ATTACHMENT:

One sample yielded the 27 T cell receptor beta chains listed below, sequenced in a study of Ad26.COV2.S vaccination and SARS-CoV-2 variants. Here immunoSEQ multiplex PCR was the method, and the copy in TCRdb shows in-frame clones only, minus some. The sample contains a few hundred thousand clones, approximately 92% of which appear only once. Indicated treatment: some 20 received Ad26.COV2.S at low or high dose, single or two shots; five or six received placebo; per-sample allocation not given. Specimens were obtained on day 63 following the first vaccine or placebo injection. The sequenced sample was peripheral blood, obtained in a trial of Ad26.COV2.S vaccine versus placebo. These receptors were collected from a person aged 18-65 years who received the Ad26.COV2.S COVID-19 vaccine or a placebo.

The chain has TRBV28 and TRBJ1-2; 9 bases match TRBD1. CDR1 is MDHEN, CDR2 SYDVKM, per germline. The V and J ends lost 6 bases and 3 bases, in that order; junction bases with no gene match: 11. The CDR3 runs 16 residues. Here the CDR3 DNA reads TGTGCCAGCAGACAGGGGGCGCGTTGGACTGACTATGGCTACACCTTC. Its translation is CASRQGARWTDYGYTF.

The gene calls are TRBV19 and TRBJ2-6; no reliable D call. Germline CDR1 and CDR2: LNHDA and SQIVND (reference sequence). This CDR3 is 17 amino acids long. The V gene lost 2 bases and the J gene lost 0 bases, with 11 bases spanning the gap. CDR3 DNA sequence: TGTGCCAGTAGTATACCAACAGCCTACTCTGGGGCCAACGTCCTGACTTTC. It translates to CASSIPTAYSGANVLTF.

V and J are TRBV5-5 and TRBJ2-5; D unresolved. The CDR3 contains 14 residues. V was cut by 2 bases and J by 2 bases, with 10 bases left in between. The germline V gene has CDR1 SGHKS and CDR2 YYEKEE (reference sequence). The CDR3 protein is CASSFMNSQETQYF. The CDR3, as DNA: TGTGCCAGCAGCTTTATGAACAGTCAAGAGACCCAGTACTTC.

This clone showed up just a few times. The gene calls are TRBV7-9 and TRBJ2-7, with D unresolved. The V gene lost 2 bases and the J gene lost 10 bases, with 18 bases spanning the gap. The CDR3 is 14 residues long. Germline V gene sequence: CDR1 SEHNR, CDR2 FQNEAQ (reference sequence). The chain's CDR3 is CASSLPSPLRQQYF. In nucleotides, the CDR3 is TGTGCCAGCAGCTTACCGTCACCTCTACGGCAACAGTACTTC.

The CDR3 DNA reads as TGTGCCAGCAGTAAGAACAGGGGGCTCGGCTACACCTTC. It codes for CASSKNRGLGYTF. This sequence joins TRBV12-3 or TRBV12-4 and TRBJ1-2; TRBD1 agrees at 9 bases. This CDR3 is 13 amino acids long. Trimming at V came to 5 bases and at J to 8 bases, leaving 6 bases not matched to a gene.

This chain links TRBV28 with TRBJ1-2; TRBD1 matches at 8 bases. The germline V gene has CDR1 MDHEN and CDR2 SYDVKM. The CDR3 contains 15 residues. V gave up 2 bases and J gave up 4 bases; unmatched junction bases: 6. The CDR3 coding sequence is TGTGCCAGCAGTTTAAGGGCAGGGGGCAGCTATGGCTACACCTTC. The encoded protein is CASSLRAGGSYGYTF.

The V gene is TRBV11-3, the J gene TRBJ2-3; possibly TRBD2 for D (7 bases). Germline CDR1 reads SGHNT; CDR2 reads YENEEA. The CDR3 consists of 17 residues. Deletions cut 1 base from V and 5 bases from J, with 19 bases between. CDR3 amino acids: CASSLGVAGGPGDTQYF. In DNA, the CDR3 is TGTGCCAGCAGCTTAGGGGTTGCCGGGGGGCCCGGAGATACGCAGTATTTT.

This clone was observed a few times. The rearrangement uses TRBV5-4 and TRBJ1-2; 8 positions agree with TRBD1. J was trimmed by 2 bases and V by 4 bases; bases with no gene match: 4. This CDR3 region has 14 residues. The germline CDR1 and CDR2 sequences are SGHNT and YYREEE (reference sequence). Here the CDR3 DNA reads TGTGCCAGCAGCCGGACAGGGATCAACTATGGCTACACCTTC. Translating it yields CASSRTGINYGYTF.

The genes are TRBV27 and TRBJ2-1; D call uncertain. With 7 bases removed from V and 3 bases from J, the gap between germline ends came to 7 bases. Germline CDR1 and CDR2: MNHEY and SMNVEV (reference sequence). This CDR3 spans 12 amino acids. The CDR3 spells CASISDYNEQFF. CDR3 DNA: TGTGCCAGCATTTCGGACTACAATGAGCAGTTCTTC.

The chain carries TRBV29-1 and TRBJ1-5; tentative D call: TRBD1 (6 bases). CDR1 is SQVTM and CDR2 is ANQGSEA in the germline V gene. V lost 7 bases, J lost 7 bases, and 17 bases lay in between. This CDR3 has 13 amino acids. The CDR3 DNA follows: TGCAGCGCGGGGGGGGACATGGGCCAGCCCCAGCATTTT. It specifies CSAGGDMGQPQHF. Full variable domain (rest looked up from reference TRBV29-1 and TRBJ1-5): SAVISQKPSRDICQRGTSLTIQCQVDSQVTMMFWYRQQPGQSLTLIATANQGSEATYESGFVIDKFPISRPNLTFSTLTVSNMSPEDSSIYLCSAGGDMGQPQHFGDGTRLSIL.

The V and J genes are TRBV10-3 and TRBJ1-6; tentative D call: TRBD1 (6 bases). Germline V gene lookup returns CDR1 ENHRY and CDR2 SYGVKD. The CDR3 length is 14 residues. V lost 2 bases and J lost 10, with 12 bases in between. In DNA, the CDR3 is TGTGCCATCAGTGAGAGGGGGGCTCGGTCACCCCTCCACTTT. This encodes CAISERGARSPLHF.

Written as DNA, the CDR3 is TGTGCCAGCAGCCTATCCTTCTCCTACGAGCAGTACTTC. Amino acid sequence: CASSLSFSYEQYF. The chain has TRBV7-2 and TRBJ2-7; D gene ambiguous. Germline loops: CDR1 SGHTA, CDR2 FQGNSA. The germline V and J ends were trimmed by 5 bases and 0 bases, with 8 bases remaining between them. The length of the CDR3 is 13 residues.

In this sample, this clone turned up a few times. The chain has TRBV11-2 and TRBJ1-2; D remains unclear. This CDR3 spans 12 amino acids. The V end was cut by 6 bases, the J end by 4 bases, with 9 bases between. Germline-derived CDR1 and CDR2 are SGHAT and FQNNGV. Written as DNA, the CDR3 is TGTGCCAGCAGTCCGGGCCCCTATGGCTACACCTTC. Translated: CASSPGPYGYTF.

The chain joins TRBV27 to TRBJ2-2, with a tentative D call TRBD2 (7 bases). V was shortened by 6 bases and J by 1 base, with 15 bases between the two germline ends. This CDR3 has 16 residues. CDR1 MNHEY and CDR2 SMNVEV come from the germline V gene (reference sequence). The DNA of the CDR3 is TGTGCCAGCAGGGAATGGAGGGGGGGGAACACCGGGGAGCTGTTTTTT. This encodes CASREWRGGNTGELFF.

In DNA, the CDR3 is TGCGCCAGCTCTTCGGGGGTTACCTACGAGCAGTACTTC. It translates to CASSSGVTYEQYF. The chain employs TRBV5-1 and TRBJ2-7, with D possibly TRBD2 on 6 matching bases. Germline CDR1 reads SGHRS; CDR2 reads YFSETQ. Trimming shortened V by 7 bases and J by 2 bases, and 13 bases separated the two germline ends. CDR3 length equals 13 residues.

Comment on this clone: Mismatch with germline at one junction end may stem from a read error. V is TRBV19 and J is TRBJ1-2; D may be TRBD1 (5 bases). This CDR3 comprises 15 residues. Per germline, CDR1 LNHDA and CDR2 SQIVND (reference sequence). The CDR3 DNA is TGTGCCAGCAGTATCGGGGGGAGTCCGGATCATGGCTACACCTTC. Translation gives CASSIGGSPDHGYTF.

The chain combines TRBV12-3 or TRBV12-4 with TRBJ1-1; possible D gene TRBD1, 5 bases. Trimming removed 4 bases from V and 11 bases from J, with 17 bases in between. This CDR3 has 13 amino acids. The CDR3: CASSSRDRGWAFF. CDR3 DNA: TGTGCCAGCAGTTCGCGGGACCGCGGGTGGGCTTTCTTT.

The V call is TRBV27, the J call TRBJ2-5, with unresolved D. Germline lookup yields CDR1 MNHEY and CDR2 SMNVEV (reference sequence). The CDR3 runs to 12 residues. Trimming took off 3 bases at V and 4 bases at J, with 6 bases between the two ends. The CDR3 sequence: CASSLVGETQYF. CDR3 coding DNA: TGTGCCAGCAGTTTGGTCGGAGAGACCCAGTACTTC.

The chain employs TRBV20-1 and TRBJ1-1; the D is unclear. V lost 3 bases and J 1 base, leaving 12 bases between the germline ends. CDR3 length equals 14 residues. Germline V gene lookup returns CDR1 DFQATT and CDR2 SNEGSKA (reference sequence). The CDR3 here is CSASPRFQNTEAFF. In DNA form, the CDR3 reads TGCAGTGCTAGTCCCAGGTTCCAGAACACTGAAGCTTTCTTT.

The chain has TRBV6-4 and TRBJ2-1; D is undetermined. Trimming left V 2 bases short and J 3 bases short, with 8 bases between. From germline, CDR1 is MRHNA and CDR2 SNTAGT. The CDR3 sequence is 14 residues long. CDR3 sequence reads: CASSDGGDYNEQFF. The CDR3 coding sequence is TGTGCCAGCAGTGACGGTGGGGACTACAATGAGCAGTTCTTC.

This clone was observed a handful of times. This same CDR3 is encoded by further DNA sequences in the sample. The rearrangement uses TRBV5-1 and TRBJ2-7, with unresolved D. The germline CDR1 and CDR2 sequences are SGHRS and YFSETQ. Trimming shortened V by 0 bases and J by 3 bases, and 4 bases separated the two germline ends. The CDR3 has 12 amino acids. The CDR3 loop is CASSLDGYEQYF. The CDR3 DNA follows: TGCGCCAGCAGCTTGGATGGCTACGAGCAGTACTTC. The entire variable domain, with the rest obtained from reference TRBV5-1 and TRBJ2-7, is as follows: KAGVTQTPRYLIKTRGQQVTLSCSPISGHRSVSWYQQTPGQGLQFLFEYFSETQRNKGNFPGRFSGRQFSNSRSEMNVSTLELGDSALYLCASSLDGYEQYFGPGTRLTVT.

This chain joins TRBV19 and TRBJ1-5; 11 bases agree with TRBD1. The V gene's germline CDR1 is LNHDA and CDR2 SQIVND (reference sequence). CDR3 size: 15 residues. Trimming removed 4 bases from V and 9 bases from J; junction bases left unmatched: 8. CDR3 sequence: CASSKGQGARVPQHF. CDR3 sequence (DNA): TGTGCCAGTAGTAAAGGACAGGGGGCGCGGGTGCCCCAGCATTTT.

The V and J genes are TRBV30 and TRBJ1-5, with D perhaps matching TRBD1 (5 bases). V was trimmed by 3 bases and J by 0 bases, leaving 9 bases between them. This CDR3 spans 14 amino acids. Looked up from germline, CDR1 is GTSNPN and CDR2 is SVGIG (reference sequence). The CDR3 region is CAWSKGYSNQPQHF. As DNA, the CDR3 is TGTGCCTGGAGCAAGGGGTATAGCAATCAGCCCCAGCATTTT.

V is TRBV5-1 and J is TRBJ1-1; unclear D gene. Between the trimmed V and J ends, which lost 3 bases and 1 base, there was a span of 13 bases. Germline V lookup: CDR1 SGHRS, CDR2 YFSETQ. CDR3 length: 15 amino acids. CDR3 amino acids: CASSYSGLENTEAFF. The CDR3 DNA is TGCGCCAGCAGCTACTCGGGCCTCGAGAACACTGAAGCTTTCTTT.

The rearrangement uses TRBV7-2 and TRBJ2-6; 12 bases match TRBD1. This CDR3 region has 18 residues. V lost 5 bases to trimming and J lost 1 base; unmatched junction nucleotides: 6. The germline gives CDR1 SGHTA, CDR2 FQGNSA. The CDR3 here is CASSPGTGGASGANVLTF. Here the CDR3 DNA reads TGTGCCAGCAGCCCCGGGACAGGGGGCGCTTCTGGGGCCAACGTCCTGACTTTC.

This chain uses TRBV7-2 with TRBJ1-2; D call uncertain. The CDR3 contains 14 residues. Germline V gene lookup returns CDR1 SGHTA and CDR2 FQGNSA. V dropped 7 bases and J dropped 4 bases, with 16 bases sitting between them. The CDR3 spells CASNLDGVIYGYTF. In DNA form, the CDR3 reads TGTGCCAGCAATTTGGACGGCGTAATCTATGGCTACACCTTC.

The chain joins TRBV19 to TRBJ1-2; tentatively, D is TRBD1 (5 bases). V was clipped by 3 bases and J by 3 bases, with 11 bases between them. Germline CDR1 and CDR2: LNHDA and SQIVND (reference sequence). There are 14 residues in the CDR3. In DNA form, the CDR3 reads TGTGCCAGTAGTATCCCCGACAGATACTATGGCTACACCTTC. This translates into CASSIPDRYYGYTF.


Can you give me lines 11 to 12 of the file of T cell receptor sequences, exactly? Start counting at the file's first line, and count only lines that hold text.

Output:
The chain carries TRBV29-1 and TRBJ1-5; tentative D call: TRBD1 (6 bases). CDR1 is SQVTM and CDR2 is ANQGSEA in the germline V gene. V lost 7 bases, J lost 7 bases, and 17 bases lay in between. This CDR3 has 13 amino acids. The CDR3 DNA follows: TGCAGCGCGGGGGGGGACATGGGCCAGCCCCAGCATTTT. It specifies CSAGGDMGQPQHF. Full variable domain (rest looked up from reference TRBV29-1 and TRBJ1-5): SAVISQKPSRDICQRGTSLTIQCQVDSQVTMMFWYRQQPGQSLTLIATANQGSEATYESGFVIDKFPISRPNLTFSTLTVSNMSPEDSSIYLCSAGGDMGQPQHFGDGTRLSIL.

The V and J genes are TRBV10-3 and TRBJ1-6; tentative D call: TRBD1 (6 bases). Germline V gene lookup returns CDR1 ENHRY and CDR2 SYGVKD. The CDR3 length is 14 residues. V lost 2 bases and J lost 10, with 12 bases in between. In DNA, the CDR3 is TGTGCCATCAGTGAGAGGGGGGCTCGGTCACCCCTCCACTTT. This encodes CAISERGARSPLHF.